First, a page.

1.9M Toyota RAV4 SUVs Are Being Investigated by the US Government for This Scary Reason
The RAV4 is one of the top-selling vehicles in the United States. But these days? Toyota’s bestselling SUV is being faced with some troubling news. Because, according to sources, the U.S. government is currently investigating complaints surrounding engine compartment fires in nearly 1.9 million Toyota RAV4 SUVs.
The RAV4 is being investigated for a potential fire risk
Now, here’s the thing, this problem isn’t all that new. In fact, according to the National Highway Traffic Safety Administration (NHTSA), it first began investigating the issue last month. It launched its investigation shortly after receiving several complaints “alleging a non-crash thermal event originating in the left side of the engine compartment” of multiple RAV4 models.
“NHTSA’s Office of Defects Investigation (ODI) has received eleven complaints and additional Early Warning Report (EWR) data alleging a non-crash thermal event originating in the left side of the engine compartment of the fourth generation (XA40 platform, Model Year 2013-2018) Toyota RAV4 vehicles.”NHTSA
Unfortunately for 2013-2018 Toyota RAV4 owners, the NHTSA says that most of the incidents took place while the Toyota RAV4 was being driven. The NHTSA added, “Drivers experienced stalling prior to the thermal event in half of the instances where the vehicle was in motion.” However, the NHTSA notes that four incidents did happen after the vehicle was turned off.
Is the Toyota RAV4 being recalled?
Toyota RAV4 models from 2013 through 2018 haven’t been recalled. At this point, the NHTSA says that this is a ‘Preliminary Evaluation’ that has been opened to “better understand the contributing factors and frequency of vehicle fires originating from the battery region of the subject vehicles relative to peer vehicles.” Thus far, however, the NHTSA is attributing the 2013-2018 Toyota RAV4’s problem to improper battery installation.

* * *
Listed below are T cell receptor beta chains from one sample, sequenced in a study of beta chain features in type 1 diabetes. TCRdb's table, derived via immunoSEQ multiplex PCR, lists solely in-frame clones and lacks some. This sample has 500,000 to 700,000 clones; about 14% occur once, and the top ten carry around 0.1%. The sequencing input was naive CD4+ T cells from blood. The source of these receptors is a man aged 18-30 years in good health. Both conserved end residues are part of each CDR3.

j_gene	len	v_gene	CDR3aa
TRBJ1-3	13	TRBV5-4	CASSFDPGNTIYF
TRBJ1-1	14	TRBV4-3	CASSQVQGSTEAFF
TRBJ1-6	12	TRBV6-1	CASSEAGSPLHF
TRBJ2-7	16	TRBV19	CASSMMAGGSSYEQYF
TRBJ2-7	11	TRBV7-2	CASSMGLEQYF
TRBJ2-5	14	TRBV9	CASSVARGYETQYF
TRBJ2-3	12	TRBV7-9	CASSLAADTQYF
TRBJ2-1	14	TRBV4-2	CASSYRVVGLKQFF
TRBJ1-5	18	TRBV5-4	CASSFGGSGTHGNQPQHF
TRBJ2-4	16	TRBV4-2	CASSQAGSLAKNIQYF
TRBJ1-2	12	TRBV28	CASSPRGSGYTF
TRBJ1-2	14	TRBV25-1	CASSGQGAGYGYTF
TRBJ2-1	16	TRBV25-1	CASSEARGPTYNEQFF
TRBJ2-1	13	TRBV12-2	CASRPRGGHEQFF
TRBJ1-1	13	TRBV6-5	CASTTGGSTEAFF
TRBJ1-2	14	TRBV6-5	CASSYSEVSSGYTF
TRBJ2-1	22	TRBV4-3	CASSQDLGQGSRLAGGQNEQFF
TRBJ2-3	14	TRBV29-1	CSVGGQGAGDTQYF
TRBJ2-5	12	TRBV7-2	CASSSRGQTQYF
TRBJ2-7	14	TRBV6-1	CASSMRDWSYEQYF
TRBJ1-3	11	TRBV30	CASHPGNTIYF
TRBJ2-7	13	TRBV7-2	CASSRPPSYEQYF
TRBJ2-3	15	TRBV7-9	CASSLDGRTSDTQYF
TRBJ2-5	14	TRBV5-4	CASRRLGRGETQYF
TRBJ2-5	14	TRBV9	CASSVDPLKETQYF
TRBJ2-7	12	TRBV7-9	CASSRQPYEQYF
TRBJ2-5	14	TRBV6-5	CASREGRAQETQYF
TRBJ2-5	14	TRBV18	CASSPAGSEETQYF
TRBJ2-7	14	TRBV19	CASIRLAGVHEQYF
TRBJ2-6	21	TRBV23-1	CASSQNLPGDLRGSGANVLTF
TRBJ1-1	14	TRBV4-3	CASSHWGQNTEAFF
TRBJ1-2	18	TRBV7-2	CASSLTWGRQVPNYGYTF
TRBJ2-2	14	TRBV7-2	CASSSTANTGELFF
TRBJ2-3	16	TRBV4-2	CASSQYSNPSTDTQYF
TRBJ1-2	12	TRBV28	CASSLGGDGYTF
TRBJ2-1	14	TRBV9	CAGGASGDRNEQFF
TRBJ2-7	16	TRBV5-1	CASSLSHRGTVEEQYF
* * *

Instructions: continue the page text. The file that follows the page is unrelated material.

“Improper battery installation or prior front end collision repair was a factor in the EWR Field Reports. Despite these external influences on the battery retaining method, the overall number of vehicle fire allegations with the battery as the area of origin is larger than its peer population.”NHTSA
As for Toyota’s reaction to the potentially bad news? Well, the NHTSA claims that the automaker is aware of the issue, which isn’t all too surprising. However, when contacted by ABC News, a Toyota spokesperson would not say whether 2013-2018 Toyota RAV4 owners should be parking their SUV outdoors until the matter is resolved. They did, however, say that the company is cooperating in the investigation.
Does this mean you should steer clear of this Toyota?
Now, we wouldn’t exactly recommend going out and buying a 2013-2018 Toyota RAV4 right now. So if you have your eye on a used RAV4 from those model years? You may want to hang tight while the NHTSA investigates this potential fire risk.
But if it’s a new RAV4 that you’re after? You can rest assured knowing that this year’s model isn’t currently being included in the NHTSA’s investigation. Fortunately, this year’s new model hasn’t been faced with any recalls either.